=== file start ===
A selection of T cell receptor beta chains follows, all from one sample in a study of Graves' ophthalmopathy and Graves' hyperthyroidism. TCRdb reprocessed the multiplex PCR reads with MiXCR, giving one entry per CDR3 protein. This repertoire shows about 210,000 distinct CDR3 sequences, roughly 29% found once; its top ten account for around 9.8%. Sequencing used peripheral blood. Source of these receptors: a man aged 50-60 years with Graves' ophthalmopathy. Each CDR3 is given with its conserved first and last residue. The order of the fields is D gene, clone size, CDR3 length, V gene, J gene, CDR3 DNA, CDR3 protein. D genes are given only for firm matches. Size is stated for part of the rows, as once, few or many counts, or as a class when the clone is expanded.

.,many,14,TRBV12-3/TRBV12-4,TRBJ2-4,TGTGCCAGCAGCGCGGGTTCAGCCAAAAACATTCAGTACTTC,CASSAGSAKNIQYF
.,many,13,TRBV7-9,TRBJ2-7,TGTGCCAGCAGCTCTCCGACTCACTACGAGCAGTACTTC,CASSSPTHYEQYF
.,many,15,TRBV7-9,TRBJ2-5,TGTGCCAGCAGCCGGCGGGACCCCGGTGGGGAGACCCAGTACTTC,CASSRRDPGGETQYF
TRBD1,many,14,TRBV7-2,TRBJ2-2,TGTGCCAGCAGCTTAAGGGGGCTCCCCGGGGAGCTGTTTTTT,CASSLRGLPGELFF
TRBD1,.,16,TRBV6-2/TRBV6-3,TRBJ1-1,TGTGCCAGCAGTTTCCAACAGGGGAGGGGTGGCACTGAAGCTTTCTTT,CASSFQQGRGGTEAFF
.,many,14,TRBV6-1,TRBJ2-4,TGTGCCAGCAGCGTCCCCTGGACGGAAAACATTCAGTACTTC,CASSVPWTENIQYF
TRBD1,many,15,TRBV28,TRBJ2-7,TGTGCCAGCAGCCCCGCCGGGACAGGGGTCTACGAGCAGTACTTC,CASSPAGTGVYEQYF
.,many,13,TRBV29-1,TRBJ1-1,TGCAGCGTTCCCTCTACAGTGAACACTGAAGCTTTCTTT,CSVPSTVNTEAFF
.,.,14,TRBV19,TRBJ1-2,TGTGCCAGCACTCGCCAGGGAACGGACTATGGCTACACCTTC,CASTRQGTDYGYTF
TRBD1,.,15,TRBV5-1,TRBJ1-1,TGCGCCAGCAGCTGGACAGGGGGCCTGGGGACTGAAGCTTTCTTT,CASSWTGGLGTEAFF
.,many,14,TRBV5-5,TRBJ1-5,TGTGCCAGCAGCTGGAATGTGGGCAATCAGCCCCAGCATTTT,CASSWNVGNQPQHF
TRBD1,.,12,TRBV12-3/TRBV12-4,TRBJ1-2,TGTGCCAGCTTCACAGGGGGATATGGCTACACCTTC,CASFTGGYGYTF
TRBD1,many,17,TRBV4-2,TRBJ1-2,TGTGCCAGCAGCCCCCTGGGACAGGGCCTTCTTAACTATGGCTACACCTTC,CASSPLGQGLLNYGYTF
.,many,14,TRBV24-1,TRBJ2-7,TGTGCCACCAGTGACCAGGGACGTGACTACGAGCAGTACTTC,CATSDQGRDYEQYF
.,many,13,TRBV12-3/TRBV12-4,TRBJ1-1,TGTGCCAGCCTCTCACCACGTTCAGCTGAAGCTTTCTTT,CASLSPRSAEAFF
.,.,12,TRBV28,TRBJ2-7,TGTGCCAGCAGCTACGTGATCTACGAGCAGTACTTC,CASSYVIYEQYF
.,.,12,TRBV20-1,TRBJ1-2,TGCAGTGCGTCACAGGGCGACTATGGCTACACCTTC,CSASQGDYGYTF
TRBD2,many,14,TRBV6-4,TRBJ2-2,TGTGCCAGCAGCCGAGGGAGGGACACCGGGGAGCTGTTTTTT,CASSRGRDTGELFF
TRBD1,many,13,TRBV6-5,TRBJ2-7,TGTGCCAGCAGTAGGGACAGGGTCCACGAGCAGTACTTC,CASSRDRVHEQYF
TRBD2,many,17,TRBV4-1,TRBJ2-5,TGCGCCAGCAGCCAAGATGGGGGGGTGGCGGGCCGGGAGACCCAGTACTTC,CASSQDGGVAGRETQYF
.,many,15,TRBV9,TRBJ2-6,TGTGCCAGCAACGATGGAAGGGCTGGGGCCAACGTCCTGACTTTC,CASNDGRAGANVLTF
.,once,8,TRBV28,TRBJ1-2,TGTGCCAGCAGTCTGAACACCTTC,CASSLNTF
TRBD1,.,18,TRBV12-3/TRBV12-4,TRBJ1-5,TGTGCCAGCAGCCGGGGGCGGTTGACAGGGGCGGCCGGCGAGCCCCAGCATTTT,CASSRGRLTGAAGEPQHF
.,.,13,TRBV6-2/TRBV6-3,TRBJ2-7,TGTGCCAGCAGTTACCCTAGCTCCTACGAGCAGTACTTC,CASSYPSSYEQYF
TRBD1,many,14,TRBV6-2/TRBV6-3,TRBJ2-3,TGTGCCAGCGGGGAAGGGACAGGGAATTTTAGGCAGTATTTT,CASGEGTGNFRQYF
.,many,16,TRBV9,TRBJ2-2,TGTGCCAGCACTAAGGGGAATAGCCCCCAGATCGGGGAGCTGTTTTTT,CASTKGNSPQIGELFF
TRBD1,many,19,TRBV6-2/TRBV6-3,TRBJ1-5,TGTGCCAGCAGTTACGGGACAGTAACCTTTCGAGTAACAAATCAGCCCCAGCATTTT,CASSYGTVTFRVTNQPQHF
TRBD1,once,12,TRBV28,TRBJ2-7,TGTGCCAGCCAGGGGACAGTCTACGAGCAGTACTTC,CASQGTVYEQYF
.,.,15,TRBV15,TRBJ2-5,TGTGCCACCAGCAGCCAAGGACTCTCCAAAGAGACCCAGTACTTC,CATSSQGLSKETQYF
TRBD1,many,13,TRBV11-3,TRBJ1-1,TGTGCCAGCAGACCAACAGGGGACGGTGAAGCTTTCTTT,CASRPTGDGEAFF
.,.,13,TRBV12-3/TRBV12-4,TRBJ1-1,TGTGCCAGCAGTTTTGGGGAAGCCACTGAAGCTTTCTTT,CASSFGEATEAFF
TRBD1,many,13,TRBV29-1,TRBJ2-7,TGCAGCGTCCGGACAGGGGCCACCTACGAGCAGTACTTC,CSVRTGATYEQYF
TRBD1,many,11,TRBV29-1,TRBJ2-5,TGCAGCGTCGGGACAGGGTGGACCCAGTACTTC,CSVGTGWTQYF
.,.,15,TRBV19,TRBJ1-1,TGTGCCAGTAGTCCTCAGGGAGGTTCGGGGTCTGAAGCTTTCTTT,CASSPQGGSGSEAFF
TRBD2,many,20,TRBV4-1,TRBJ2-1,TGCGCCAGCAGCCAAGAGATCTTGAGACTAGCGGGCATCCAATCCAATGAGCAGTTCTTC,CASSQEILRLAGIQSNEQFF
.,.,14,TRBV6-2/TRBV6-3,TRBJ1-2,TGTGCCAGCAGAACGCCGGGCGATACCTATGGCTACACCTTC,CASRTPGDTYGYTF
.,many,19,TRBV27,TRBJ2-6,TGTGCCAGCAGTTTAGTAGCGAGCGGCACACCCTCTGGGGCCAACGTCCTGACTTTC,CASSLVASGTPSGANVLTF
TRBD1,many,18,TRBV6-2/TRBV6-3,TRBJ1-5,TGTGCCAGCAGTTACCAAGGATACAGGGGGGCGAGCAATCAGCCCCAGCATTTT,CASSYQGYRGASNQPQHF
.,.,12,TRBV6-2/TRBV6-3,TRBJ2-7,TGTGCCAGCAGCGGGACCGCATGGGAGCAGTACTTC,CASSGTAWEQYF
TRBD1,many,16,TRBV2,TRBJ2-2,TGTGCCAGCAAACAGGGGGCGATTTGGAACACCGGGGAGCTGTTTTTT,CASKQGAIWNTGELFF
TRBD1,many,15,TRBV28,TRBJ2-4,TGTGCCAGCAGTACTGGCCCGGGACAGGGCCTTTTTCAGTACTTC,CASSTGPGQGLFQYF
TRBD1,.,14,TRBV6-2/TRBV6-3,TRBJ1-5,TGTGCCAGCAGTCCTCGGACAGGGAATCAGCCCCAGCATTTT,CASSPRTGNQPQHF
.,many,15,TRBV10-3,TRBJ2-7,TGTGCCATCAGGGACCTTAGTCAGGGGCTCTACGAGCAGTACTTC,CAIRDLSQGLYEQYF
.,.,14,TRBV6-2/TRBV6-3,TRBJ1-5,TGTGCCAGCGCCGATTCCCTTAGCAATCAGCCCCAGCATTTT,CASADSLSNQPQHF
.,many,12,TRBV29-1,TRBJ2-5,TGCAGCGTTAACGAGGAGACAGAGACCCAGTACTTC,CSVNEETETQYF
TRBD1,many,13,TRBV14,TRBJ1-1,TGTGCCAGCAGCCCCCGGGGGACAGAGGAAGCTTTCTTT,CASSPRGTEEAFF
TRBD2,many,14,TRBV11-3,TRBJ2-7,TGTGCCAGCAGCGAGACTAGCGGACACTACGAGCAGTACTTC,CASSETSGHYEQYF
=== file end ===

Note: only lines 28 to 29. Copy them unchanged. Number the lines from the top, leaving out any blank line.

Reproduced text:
TRBD1,many,19,TRBV6-2/TRBV6-3,TRBJ1-5,TGTGCCAGCAGTTACGGGACAGTAACCTTTCGAGTAACAAATCAGCCCCAGCATTTT,CASSYGTVTFRVTNQPQHF
TRBD1,once,12,TRBV28,TRBJ2-7,TGTGCCAGCCAGGGGACAGTCTACGAGCAGTACTTC,CASQGTVYEQYF